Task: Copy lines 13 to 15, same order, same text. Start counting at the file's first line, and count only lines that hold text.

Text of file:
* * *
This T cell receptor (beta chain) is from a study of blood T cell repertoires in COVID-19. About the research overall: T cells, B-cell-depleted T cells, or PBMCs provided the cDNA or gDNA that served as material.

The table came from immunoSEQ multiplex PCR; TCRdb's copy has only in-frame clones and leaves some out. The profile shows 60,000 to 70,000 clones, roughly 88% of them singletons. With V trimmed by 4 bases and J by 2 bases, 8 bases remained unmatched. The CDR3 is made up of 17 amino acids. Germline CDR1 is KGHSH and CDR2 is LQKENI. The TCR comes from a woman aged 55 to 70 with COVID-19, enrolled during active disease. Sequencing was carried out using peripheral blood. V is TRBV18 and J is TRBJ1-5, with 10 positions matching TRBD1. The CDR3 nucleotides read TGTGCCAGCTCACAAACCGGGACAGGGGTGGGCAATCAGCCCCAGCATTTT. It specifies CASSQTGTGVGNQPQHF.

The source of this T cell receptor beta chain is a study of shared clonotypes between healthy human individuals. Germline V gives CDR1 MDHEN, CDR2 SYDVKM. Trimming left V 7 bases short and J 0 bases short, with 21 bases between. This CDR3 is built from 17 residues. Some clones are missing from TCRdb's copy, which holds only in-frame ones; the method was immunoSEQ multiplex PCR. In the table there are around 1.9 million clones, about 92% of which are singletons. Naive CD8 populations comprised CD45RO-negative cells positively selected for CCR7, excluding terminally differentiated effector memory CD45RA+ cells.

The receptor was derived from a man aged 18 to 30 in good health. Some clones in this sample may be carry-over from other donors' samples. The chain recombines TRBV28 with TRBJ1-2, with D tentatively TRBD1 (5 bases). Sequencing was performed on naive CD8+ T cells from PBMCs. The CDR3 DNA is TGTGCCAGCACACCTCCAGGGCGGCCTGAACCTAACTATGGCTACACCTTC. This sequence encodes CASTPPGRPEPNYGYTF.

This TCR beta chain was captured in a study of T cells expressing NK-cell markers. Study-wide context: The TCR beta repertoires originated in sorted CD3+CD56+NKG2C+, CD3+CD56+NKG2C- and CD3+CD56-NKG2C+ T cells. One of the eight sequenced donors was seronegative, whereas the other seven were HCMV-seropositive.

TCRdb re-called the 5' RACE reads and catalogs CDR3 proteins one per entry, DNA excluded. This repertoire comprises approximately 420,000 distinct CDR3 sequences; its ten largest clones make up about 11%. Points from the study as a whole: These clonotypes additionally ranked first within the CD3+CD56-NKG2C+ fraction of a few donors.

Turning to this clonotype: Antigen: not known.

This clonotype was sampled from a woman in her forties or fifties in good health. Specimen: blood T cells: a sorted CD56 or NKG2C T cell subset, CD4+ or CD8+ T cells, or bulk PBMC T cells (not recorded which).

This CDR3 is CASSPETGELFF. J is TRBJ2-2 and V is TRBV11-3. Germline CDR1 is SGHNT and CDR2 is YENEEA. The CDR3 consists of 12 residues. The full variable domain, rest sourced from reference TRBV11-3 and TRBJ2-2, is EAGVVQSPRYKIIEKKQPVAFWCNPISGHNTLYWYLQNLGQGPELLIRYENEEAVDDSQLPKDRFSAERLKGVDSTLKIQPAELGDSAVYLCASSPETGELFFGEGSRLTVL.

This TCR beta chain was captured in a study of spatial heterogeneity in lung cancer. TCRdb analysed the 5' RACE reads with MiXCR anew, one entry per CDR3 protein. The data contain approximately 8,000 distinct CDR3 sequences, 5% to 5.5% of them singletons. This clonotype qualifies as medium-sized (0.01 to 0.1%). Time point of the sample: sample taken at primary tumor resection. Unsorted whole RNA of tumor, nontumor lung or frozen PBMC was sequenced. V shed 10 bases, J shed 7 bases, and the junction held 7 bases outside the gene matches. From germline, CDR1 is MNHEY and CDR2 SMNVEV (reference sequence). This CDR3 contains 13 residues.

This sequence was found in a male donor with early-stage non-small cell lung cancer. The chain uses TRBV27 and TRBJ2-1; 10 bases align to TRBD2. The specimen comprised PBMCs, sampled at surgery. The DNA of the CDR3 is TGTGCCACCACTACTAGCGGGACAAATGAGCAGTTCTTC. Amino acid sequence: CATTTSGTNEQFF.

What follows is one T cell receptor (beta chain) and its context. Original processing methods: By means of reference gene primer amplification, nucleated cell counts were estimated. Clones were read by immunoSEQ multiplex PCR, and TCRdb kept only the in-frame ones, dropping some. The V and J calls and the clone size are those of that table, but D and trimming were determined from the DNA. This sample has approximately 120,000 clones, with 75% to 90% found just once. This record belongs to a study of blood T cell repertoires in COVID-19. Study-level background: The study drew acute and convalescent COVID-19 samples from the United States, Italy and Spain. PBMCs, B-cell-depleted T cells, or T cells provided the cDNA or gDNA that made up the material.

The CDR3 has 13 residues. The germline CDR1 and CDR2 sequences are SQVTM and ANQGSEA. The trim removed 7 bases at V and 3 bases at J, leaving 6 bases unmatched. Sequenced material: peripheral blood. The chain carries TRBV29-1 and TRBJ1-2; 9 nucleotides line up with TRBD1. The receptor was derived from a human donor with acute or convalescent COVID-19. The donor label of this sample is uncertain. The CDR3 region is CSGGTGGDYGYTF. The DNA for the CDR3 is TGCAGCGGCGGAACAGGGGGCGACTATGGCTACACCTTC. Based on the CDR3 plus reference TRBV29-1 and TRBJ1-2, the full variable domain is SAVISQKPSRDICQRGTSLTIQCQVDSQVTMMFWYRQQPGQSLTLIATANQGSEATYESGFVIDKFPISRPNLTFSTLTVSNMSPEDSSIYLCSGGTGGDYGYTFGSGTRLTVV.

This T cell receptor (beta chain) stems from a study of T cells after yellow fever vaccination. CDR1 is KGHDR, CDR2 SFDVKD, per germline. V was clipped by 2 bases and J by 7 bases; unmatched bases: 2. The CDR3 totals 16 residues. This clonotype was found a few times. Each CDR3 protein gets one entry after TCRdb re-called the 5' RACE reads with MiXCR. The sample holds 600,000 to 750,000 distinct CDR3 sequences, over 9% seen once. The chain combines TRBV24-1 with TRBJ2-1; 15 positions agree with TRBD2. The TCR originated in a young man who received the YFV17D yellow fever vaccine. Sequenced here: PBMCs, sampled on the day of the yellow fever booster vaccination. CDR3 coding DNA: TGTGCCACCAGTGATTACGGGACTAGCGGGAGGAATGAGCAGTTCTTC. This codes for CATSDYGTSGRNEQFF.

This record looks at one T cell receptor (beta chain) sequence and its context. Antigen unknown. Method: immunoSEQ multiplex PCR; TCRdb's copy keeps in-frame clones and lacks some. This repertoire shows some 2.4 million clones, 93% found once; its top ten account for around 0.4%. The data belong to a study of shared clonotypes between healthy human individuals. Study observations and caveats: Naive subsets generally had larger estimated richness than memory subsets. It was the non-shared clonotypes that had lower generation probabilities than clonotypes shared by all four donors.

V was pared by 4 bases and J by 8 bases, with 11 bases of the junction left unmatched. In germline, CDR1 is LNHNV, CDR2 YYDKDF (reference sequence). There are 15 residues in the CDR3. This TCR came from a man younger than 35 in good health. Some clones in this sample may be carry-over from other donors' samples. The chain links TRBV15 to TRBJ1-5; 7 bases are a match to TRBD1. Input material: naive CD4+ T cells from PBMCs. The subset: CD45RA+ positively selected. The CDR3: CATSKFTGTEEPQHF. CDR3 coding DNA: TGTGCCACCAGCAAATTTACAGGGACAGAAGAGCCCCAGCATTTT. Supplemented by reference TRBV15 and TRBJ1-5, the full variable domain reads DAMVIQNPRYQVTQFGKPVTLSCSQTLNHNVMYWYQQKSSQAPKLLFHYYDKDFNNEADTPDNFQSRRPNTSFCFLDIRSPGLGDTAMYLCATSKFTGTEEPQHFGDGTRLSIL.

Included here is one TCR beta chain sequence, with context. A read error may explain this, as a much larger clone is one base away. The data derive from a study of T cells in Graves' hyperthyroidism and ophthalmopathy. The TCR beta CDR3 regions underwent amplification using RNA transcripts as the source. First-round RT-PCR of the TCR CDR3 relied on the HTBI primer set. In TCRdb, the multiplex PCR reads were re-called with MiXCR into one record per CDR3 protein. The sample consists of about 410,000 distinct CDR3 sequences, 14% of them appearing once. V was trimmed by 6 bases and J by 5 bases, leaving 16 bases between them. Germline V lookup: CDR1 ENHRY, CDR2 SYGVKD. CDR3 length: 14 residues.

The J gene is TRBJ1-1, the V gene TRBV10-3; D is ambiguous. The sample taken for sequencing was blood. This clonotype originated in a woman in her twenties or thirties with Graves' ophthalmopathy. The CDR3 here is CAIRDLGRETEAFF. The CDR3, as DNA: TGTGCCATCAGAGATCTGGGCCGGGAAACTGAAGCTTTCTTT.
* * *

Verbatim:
The CDR3 has 13 residues. The germline CDR1 and CDR2 sequences are SQVTM and ANQGSEA. The trim removed 7 bases at V and 3 bases at J, leaving 6 bases unmatched. Sequenced material: peripheral blood. The chain carries TRBV29-1 and TRBJ1-2; 9 nucleotides line up with TRBD1. The receptor was derived from a human donor with acute or convalescent COVID-19. The donor label of this sample is uncertain. The CDR3 region is CSGGTGGDYGYTF. The DNA for the CDR3 is TGCAGCGGCGGAACAGGGGGCGACTATGGCTACACCTTC. Based on the CDR3 plus reference TRBV29-1 and TRBJ1-2, the full variable domain is SAVISQKPSRDICQRGTSLTIQCQVDSQVTMMFWYRQQPGQSLTLIATANQGSEATYESGFVIDKFPISRPNLTFSTLTVSNMSPEDSSIYLCSGGTGGDYGYTFGSGTRLTVV.

This T cell receptor (beta chain) stems from a study of T cells after yellow fever vaccination. CDR1 is KGHDR, CDR2 SFDVKD, per germline. V was clipped by 2 bases and J by 7 bases; unmatched bases: 2. The CDR3 totals 16 residues. This clonotype was found a few times. Each CDR3 protein gets one entry after TCRdb re-called the 5' RACE reads with MiXCR. The sample holds 600,000 to 750,000 distinct CDR3 sequences, over 9% seen once. The chain combines TRBV24-1 with TRBJ2-1; 15 positions agree with TRBD2. The TCR originated in a young man who received the YFV17D yellow fever vaccine. Sequenced here: PBMCs, sampled on the day of the yellow fever booster vaccination. CDR3 coding DNA: TGTGCCACCAGTGATTACGGGACTAGCGGGAGGAATGAGCAGTTCTTC. This codes for CATSDYGTSGRNEQFF.

This record looks at one T cell receptor (beta chain) sequence and its context. Antigen unknown. Method: immunoSEQ multiplex PCR; TCRdb's copy keeps in-frame clones and lacks some. This repertoire shows some 2.4 million clones, 93% found once; its top ten account for around 0.4%. The data belong to a study of shared clonotypes between healthy human individuals. Study observations and caveats: Naive subsets generally had larger estimated richness than memory subsets. It was the non-shared clonotypes that had lower generation probabilities than clonotypes shared by all four donors.